Dominant vs. Oppositional [Music Videos]

In the book, Practices of Looking: an Introduction to Visual Culture, Marita Sturken and Lisa Cartwright write “Through looking we negotiate social relationships and meanings. Looking is a practice much like speaking, writing, or signing. Looking involves learning to interpret and, like other practices, looking involves relationships of power.” The relationships of power could be the division of power between male and female in music videos. Today, many of the music videos portray women as the passive subjects while men as the active subjects; thus, empowering males over females. Such state was reached since many of the music videos are captured through the heterosexual male perspective, resulting in the male gaze. On the other hand, there are music videos that follows the oppositional gaze by redefining the role of male and female subjects in the video to oppose the dominant gaze. In the music video “Run The World (Girls)” by Beyonce, the dominant gaze is used; while in the music video “Take A Bow” by Rihanna, the oppositional gaze is used.

“Run The World (Girls)” by Beyonce is song that calls for women empowerment through it’s lyrics; however, if one were to critically analyze the music video, they would realize how the video emphasizes the heterosexual male perception of the female body. Thus, influencing the viewers to accept the scopophilic male gaze. The introduction of the video shows a strong contrast between the women and men; through their positions and outfits. The women, who are mostly women of color, are dressed in corsets, garters and stockings; while Beyonce is seen wearing exotic outfits where gold headdress and dark eye make-up are highly stressed in the look, as she stands in the center in a sexual, unnatural position. Contrary, the men in the video are fully clothed, at times wearing riot police uniforms, and standing in a very serious, manly postures. The music video is filled with various scenes where the women are dancing sexually by sliding their legs open, tossing their hair and undulating their hips towards the audience. In one scene, Beyonce says “you’ll do anything for me” as she and the women are dancing while the men are standing and watching these women display their sexuality. Thus, Beyonce is implying that in order for women to run the world, they need to depend on their body as a way to provide the men with sexual promises in order for the men to do “anything” for the women. Furthermore, the way the camera is shooting the music video adds to the males gaze. Many times, the camera practices between the legs shot on Beyonce, such a shot is highly sexualized as it dehumanizes Beyonce through the use of fragmentation. In addition, the camera is always shooting from the men’s perspective, meaning that the position of the camera is placed on the men’s side in the video; thus, causing the audience to view the dancers from the men’s perspective who are watching them. Consequently, this places the women in the video, including beyonce, in a submissive position. As a result, the music video is disempowering women by sending out the message that women who desire to run the world must be confident about displaying their bodies as it is the only way to reach power.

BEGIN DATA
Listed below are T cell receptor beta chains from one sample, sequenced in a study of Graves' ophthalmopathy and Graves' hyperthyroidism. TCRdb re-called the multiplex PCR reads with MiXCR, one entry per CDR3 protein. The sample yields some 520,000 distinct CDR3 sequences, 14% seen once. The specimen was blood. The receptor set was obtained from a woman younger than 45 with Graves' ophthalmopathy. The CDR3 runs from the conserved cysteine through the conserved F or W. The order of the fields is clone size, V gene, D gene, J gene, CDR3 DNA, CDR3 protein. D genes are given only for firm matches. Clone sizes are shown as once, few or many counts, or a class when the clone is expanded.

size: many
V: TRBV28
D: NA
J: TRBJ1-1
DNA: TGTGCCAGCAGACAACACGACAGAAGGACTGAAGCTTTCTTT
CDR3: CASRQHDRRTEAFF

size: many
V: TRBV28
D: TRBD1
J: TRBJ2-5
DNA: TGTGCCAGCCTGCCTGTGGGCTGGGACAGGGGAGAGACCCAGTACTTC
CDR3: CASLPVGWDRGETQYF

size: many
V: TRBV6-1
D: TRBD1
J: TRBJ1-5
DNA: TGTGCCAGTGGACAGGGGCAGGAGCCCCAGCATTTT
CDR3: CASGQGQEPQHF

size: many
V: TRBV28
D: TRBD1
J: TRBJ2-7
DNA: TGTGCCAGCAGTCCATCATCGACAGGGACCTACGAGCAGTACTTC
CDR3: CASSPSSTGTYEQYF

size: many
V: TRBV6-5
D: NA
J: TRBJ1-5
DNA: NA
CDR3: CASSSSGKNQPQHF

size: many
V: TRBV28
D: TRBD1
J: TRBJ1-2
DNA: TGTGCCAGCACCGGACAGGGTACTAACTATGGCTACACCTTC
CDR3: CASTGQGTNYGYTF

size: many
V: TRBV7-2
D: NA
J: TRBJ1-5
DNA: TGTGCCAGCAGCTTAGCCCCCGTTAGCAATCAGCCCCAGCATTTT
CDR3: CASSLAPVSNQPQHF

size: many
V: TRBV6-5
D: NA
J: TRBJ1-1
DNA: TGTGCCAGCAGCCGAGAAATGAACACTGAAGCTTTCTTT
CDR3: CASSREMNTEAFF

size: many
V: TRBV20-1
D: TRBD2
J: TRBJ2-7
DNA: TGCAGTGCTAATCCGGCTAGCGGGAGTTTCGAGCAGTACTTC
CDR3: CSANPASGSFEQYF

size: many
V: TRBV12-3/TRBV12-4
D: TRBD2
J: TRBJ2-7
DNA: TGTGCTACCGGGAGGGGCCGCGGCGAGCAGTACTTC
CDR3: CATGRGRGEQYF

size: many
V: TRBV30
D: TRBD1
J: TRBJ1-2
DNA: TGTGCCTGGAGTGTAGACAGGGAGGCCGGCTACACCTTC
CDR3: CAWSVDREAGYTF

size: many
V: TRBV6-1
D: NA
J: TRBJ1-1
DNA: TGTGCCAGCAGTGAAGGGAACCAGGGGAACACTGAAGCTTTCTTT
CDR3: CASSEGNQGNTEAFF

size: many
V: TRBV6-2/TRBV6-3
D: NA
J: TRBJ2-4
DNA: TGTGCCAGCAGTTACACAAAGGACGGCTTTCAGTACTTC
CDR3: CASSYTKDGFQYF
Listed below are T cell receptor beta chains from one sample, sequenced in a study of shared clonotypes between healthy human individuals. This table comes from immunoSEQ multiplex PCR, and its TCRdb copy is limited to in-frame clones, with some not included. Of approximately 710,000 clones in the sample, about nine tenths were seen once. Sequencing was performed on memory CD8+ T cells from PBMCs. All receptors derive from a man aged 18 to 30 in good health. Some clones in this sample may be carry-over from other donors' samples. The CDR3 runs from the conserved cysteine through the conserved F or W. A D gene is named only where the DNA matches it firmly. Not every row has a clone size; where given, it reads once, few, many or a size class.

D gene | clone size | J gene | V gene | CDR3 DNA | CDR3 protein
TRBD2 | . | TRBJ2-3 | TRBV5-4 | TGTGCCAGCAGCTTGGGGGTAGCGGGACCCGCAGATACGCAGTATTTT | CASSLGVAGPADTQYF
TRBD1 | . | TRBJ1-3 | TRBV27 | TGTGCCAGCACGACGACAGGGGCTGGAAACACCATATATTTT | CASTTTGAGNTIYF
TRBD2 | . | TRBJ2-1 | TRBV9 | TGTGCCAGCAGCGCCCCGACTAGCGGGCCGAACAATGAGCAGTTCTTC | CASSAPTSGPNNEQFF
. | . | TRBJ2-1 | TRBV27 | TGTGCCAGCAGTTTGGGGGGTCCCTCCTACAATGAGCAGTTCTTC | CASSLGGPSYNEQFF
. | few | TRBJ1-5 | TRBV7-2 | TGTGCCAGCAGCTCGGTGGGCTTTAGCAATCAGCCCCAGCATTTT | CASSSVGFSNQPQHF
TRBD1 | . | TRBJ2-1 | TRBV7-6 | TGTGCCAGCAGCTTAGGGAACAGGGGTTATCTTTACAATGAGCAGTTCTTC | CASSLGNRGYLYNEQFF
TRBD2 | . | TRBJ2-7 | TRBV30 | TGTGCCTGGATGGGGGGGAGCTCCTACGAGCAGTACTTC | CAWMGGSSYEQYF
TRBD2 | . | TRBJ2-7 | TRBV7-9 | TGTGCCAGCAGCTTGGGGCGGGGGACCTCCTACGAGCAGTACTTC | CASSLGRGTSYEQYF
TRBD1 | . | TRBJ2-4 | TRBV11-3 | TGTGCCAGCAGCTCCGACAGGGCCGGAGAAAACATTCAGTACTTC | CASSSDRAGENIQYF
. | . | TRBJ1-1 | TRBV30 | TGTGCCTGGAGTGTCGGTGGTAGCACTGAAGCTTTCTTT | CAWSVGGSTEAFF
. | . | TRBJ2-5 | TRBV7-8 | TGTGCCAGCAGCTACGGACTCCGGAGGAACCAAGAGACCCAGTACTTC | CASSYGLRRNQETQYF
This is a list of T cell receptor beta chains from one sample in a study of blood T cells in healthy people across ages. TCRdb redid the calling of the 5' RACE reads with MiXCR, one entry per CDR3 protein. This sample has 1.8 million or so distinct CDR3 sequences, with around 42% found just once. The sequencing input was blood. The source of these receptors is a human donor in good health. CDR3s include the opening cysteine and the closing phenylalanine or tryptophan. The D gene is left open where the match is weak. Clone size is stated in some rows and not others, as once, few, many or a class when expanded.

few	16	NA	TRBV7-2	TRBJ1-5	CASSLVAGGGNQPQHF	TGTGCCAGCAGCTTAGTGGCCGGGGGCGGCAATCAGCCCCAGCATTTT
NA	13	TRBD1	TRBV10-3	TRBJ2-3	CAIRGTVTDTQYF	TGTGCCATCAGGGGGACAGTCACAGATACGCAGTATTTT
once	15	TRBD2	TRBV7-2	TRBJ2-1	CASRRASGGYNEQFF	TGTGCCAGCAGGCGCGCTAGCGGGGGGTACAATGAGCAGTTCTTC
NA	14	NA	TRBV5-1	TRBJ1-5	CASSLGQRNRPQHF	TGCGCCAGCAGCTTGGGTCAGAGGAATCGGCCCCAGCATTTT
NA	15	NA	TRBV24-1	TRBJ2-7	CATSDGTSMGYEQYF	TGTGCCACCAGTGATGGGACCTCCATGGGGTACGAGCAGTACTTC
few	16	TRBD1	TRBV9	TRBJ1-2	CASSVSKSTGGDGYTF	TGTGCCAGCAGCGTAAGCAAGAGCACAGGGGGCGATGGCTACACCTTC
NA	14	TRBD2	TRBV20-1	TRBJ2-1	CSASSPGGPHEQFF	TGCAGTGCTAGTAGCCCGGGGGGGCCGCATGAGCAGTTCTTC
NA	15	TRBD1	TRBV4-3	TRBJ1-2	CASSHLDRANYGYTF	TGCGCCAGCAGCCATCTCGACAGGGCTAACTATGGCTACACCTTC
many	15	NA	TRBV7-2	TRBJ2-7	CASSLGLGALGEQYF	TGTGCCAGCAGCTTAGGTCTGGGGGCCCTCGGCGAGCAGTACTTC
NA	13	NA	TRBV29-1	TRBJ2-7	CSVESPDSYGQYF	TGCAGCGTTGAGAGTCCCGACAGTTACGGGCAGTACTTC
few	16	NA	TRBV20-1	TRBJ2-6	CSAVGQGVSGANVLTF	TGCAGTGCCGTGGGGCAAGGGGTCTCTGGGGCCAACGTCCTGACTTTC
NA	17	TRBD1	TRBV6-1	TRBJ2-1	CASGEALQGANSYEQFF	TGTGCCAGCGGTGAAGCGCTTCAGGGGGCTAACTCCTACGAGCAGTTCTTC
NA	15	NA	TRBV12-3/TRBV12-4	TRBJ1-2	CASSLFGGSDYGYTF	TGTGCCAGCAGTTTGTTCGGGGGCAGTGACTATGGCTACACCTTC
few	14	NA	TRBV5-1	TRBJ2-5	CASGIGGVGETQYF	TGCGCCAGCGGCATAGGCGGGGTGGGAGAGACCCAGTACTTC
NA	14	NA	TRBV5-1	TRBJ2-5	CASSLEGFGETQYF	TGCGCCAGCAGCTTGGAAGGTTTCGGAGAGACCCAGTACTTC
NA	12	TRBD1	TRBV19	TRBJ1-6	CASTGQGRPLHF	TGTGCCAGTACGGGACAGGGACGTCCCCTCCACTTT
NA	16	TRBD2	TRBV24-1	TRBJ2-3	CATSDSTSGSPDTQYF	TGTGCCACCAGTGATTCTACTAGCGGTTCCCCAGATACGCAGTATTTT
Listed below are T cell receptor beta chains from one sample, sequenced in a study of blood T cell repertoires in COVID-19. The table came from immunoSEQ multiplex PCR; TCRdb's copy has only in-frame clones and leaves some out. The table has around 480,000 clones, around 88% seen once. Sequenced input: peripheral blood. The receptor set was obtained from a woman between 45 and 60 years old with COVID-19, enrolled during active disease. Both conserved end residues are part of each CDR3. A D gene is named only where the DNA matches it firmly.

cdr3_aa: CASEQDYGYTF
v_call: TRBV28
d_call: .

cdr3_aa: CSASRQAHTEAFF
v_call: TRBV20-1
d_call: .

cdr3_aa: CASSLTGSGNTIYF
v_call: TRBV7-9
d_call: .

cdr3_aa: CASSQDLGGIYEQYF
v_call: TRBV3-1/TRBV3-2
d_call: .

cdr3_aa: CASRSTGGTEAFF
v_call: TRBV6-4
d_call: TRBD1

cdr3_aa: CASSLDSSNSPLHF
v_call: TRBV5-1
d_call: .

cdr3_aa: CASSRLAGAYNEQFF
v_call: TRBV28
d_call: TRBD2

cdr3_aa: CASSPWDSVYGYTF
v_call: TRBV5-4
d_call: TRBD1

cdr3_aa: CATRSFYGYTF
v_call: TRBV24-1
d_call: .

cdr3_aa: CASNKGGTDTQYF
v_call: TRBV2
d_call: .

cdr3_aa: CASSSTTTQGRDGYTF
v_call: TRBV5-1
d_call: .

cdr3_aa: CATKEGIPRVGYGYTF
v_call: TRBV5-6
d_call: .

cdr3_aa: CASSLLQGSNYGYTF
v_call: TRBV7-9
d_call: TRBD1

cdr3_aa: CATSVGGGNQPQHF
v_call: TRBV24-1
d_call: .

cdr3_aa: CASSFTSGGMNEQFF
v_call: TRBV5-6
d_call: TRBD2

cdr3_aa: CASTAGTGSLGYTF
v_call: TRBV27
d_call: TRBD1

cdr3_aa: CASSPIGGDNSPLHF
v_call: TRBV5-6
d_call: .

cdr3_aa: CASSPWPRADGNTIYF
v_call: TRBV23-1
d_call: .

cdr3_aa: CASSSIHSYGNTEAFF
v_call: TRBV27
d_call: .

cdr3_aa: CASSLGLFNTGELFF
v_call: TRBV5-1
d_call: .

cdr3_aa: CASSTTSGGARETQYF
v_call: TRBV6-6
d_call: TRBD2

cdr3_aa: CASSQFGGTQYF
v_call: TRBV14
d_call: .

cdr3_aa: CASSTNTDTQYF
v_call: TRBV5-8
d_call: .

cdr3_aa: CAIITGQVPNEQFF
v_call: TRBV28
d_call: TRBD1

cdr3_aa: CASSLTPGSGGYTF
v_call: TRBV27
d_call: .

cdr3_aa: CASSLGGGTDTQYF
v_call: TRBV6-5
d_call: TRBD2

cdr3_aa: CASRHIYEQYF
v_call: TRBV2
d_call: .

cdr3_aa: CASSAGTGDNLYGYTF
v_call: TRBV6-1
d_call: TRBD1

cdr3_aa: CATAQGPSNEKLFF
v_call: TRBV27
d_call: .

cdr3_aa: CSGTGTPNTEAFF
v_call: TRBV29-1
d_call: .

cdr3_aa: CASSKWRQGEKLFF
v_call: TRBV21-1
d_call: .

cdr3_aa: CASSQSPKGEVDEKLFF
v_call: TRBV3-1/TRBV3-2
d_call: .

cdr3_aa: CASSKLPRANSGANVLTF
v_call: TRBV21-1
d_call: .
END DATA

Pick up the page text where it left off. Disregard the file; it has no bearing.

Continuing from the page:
Bell hooks introduced the idea of “oppositional gaze” for black women where she encouraged them to actively critique their stereotypical representation in the film industry. Today, black women are represented in music videos as sexual objects from a heterosexual male perspective; creating the dominant gaze. However, Rihanna’s music video “Take A Bow”, challenges that dominant gaze by placing Rihanna in the assertive position, while the male subject in the submissive position; thus, changing the dominant roles of male and female in music videos. The camera focuses on Rihanna’s face throughout the music video; thus, dismissing the sexually dominant shots that focuses on the female body parts rather than the face. In addition, there are many shots where the male subject is being shot from above; thus, emphasizing Rihanna’s (who is a female) superiority in the video. In other times, the camera shoots the male subject from Rihanna’s perspective, further placing the subject into a submissive position. In addition, Rihanna is the one who starts the violence in the video by burning the male subject belongings, while the male subject struggles to set off the fire. Such a scene is definitely opposes the dominant idea where men are the ones who are violent, while women are the passive objects. Thus, such a video confirms the oppositional gaze idea of Bell Hooks by having the video shot from a female perspective; which dismisses the stereotypical roles of black women in music video. Consequently, this video empowers black women as they portray them in a nonsexual nor dehumanizing perspective.

In conclusion, the constructive observer is the one who determines whether the gaze that will be portrayed in music videos falls under the dominant gaze or the oppositional gaze.

[Ahh..I miss my Popular Culture Class!]


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